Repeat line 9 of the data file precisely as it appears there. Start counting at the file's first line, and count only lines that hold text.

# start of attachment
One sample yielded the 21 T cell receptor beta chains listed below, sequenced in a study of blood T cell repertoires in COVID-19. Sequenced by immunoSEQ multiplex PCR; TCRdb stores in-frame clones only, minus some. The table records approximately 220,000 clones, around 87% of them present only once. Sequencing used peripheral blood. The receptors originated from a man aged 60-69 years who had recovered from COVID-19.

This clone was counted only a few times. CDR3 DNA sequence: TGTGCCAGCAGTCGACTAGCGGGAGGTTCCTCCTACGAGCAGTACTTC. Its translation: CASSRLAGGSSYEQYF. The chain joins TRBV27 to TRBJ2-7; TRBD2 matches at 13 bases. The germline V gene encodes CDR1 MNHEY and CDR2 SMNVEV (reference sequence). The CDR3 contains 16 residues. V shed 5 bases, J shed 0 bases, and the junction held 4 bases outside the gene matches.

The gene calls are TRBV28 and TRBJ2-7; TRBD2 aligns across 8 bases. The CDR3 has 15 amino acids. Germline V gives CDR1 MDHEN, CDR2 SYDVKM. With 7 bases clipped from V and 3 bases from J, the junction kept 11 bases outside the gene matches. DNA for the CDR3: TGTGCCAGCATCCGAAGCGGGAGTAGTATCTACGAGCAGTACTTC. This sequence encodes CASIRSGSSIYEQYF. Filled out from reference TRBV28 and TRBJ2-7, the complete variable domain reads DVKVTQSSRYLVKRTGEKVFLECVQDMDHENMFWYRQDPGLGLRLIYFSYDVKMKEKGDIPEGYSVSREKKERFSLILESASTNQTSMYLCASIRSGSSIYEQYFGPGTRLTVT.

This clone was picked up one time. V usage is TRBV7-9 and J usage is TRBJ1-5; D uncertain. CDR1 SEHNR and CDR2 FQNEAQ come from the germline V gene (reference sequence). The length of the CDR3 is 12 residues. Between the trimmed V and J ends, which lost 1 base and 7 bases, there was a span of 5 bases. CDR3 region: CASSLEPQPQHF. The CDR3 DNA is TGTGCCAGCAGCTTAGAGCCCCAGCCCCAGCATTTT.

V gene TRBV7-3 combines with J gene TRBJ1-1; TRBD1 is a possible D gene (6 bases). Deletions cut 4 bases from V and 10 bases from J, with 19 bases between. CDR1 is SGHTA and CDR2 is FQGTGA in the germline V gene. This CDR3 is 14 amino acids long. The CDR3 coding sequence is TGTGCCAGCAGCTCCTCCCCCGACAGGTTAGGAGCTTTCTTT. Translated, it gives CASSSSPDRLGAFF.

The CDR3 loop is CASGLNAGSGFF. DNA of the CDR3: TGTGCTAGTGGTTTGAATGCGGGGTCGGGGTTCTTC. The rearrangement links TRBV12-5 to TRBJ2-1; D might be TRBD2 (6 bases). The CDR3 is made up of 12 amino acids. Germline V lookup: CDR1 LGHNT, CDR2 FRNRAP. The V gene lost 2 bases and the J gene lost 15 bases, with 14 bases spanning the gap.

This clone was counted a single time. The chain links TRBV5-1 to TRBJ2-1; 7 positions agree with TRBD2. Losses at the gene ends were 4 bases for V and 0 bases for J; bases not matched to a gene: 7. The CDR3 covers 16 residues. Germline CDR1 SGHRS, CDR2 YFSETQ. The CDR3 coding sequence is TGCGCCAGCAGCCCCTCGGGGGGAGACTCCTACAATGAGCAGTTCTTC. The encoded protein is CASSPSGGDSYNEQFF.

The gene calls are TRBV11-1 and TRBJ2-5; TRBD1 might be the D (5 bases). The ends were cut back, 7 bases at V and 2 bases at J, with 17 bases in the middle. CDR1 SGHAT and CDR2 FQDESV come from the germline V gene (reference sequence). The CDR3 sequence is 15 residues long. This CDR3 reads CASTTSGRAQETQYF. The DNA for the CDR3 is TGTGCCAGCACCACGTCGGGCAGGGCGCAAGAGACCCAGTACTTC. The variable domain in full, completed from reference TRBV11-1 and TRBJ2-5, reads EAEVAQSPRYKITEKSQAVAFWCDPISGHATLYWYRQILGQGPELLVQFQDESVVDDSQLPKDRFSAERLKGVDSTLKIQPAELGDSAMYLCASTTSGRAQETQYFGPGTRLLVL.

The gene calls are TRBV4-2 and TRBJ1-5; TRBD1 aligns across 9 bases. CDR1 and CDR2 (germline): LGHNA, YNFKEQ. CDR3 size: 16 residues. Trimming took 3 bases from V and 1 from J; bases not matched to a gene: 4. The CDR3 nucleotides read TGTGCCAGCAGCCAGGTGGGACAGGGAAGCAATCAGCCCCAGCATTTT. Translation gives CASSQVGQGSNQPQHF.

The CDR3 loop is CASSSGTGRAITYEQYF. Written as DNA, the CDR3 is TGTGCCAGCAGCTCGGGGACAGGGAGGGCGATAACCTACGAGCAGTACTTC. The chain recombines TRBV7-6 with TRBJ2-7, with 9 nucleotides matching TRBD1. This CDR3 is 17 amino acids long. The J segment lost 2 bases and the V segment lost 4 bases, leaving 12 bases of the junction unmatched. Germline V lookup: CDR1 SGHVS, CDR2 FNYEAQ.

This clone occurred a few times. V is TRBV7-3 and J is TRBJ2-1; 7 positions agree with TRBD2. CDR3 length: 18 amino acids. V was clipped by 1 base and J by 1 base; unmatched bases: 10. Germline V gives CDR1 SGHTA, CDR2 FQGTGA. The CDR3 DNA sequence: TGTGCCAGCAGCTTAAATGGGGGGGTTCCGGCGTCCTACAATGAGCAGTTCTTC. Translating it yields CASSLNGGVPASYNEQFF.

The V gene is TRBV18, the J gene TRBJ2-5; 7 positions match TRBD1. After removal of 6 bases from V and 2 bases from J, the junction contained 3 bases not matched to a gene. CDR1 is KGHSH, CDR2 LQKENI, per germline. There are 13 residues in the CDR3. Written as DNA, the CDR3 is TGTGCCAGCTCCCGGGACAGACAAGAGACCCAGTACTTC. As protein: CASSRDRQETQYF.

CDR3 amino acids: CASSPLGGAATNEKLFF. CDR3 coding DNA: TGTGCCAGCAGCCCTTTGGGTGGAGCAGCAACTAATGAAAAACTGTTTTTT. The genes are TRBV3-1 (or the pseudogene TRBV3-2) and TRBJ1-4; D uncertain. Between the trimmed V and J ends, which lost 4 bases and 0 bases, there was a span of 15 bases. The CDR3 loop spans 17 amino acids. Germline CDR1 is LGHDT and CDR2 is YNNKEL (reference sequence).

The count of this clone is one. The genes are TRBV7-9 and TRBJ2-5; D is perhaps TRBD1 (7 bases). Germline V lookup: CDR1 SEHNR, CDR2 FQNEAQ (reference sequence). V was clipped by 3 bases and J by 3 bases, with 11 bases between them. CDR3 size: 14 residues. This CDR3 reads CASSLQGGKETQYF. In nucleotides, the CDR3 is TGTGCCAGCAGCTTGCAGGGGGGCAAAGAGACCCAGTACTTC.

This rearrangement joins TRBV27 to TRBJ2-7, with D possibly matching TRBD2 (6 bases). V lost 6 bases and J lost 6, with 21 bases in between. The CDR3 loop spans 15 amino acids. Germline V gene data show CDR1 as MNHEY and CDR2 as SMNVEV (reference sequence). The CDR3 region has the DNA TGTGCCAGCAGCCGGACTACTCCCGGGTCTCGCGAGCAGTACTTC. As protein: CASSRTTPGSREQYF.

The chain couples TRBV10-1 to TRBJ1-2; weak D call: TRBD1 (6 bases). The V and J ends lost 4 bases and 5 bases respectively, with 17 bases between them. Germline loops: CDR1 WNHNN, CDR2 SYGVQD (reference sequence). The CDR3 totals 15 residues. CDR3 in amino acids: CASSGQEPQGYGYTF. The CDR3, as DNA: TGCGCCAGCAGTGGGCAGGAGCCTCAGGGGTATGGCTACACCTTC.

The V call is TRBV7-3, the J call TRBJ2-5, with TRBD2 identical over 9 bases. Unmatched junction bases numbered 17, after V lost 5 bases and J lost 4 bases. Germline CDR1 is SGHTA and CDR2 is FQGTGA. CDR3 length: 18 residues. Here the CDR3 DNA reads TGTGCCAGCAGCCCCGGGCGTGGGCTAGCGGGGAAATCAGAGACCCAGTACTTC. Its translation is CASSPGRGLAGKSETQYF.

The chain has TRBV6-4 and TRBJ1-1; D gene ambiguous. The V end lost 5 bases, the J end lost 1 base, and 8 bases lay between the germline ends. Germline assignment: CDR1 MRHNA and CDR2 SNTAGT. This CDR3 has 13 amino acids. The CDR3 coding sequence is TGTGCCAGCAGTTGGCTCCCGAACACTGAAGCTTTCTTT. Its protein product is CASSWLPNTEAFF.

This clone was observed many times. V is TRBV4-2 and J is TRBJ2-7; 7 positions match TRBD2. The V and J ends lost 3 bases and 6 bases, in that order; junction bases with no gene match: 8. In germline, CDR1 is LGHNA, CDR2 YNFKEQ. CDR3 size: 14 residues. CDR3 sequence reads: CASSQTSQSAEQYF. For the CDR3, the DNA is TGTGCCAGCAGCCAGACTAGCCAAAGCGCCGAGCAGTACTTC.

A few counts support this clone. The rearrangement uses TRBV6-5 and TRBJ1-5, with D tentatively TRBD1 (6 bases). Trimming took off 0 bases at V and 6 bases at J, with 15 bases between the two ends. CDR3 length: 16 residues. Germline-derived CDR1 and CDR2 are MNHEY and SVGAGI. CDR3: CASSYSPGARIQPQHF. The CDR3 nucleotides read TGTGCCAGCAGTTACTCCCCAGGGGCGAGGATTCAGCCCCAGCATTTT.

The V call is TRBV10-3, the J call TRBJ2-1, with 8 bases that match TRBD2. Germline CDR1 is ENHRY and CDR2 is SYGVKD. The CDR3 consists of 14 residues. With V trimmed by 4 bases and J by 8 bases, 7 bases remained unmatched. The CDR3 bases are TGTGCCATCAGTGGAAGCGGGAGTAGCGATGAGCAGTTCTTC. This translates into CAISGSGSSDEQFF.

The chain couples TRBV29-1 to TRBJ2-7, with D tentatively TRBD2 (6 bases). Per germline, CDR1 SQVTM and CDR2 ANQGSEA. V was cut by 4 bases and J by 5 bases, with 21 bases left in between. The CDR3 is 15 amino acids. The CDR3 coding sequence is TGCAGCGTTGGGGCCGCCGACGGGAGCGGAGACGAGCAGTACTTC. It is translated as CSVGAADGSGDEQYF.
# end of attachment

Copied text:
The gene calls are TRBV4-2 and TRBJ1-5; TRBD1 aligns across 9 bases. CDR1 and CDR2 (germline): LGHNA, YNFKEQ. CDR3 size: 16 residues. Trimming took 3 bases from V and 1 from J; bases not matched to a gene: 4. The CDR3 nucleotides read TGTGCCAGCAGCCAGGTGGGACAGGGAAGCAATCAGCCCCAGCATTTT. Translation gives CASSQVGQGSNQPQHF.